SCHOOL OF DARKNESS by Bella V. Dodd

SCHOOL OF DARKNESS

By
Email this review

KIRKUS REVIEW

Bella Dodd ranks with Whittaker Chambers and Elizabeth Bentley as a leading converted communist. Her testimony before investigating committees has revealed the extent to which communist infiltration has taken place particularly among the teachers in our schools and colleges. This well written record of her life indicates very clearly how she happened to become a member of the Communist Party and the reasons for her gradual disillusionment and final break with the party and her eventual return to the Catholic church into which she was born. The daughter of Italian immigrant parents, Bella Visino climbed the ladder so many children of immigrants have mounted by taking full advantage of the educational advantages offered in our public school system. A brilliant student and a born leader, she worked her way into a teaching position at Hunter College, studying law on the side. During the depression years she became concerned with the plight of the unemployed particularly in the teaching profession. There she encountered many communists who seemed to her to be the ones most concerned with the plight of teachers. She saw in the Communist Party a vehicle thru which she could express her love of humanity, and her vision of a better society with wider social justice. In time she became a member of the Party's National Committee, and was intensely active in combating the Rapp-Coudert investigation of communist teachers, in supporting Loyalist Spain and in the ""united democratic front"" maintained during World War II. She was gradually repelled by the dictatorial methods of the Party and the constant struggle for power on the part of individuals and groups. Her divorce from her husband, and her own ill health speeded her estrangement from the Party leaders and resulted in her expulsion from the Party in 1949. Her re-entrance into the Catholic Church which as a communist she had so bitterly attacked was a logical result of her new state of mind. Not as sensational as Chambers' book, but the more effective because it is a straight-forward account of her experiences with communism.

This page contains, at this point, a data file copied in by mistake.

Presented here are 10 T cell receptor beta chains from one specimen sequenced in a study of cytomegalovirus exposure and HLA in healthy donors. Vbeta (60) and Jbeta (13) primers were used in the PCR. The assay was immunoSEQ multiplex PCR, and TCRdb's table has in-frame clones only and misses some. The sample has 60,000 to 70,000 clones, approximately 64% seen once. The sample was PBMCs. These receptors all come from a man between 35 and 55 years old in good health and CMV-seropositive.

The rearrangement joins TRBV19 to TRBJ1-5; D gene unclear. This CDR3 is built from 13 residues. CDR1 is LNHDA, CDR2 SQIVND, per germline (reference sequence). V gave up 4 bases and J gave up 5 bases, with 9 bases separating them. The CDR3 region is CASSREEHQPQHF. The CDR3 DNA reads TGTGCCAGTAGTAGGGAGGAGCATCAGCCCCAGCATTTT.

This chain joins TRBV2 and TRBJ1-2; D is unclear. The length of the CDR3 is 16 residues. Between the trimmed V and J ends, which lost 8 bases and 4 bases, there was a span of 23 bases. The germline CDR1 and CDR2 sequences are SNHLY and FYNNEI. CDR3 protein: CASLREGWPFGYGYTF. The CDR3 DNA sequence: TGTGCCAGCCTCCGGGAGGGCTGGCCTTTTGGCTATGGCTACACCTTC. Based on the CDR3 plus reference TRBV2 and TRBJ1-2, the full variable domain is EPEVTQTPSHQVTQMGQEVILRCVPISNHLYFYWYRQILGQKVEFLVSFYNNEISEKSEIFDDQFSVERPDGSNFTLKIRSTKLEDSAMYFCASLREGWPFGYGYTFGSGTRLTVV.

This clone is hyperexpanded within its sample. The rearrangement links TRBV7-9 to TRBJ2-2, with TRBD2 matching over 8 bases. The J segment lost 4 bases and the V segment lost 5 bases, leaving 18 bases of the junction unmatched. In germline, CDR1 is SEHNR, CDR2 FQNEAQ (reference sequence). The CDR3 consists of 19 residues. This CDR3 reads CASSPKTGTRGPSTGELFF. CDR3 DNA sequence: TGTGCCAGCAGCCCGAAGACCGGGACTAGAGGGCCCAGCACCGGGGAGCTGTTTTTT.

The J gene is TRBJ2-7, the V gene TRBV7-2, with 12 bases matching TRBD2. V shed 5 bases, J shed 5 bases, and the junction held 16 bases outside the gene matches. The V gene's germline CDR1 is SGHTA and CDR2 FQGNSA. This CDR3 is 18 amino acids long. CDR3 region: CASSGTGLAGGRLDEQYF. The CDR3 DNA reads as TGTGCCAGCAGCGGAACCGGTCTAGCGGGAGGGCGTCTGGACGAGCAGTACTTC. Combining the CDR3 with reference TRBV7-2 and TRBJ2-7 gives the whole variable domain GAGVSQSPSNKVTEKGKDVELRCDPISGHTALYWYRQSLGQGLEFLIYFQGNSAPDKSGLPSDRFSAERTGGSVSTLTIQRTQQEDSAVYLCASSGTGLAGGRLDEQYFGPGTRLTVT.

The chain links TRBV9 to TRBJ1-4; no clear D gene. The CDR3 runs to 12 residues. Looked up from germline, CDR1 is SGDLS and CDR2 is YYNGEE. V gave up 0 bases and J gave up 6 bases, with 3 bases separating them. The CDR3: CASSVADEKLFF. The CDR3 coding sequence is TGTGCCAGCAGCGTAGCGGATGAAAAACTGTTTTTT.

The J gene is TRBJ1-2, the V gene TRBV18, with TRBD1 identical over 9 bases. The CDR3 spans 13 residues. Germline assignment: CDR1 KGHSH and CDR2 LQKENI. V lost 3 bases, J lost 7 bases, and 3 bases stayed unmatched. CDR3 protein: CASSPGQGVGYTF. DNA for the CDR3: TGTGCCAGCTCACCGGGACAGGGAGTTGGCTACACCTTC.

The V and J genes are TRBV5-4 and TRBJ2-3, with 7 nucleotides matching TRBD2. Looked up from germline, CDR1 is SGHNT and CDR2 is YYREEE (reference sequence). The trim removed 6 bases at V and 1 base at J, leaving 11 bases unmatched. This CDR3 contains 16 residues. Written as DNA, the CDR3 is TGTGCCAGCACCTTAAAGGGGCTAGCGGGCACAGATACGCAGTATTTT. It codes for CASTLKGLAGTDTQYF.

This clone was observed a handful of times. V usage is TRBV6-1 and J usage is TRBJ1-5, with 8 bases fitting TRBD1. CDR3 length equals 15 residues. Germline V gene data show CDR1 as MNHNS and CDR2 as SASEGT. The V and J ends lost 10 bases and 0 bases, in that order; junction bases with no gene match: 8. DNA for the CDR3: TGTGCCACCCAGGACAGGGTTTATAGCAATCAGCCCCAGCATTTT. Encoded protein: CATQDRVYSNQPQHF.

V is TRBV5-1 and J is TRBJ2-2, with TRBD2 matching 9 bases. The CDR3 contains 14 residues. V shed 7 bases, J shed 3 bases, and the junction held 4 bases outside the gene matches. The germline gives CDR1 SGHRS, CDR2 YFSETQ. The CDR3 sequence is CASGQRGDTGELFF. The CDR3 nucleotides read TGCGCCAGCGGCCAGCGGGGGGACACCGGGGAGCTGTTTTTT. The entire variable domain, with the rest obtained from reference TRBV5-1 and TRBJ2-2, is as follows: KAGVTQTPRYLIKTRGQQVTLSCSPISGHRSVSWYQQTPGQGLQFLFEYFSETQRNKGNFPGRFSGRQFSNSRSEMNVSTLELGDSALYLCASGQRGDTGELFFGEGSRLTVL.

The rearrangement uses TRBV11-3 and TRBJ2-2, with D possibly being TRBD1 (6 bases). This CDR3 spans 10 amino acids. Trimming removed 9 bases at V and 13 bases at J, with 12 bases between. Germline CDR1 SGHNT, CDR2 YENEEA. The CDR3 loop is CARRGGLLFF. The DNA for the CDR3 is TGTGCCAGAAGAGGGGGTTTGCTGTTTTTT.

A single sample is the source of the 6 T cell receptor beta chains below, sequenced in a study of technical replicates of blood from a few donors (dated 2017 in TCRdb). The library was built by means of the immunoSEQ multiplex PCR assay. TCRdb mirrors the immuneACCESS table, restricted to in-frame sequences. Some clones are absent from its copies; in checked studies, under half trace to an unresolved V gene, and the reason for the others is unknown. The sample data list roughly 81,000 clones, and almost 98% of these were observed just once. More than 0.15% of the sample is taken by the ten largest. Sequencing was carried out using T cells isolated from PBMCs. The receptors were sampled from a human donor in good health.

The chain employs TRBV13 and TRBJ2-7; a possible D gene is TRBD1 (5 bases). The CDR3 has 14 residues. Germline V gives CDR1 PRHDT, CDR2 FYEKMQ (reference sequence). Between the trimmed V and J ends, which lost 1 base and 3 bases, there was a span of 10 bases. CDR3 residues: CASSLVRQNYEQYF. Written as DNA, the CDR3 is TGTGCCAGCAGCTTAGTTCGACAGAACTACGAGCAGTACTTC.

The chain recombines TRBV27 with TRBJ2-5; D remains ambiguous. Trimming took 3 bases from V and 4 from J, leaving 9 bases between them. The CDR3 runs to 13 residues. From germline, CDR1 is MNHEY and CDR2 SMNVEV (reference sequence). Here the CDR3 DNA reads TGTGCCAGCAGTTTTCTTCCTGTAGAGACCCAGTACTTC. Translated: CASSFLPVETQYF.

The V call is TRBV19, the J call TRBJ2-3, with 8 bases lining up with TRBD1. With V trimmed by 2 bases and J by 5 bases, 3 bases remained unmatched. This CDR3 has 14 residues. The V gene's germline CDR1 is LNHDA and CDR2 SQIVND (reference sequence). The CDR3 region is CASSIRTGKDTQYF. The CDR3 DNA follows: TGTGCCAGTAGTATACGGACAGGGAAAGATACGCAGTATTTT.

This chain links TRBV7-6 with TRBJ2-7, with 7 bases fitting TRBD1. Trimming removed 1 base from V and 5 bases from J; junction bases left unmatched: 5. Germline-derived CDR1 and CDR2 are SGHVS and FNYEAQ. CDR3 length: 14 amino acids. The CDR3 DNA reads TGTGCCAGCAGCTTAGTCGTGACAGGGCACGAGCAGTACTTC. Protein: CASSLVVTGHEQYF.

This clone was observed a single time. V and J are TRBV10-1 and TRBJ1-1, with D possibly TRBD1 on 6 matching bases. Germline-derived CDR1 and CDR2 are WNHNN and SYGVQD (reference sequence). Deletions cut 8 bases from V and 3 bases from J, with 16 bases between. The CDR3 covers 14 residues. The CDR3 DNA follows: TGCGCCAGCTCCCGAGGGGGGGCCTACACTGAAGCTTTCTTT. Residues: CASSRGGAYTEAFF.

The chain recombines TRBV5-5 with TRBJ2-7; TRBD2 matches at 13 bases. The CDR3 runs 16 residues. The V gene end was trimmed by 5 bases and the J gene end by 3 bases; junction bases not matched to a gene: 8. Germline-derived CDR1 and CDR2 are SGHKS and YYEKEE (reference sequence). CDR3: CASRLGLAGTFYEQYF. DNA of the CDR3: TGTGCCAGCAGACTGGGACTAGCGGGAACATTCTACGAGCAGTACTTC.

Pub Date: Dec. 9th, 1954
Publisher: P. J. Kenedy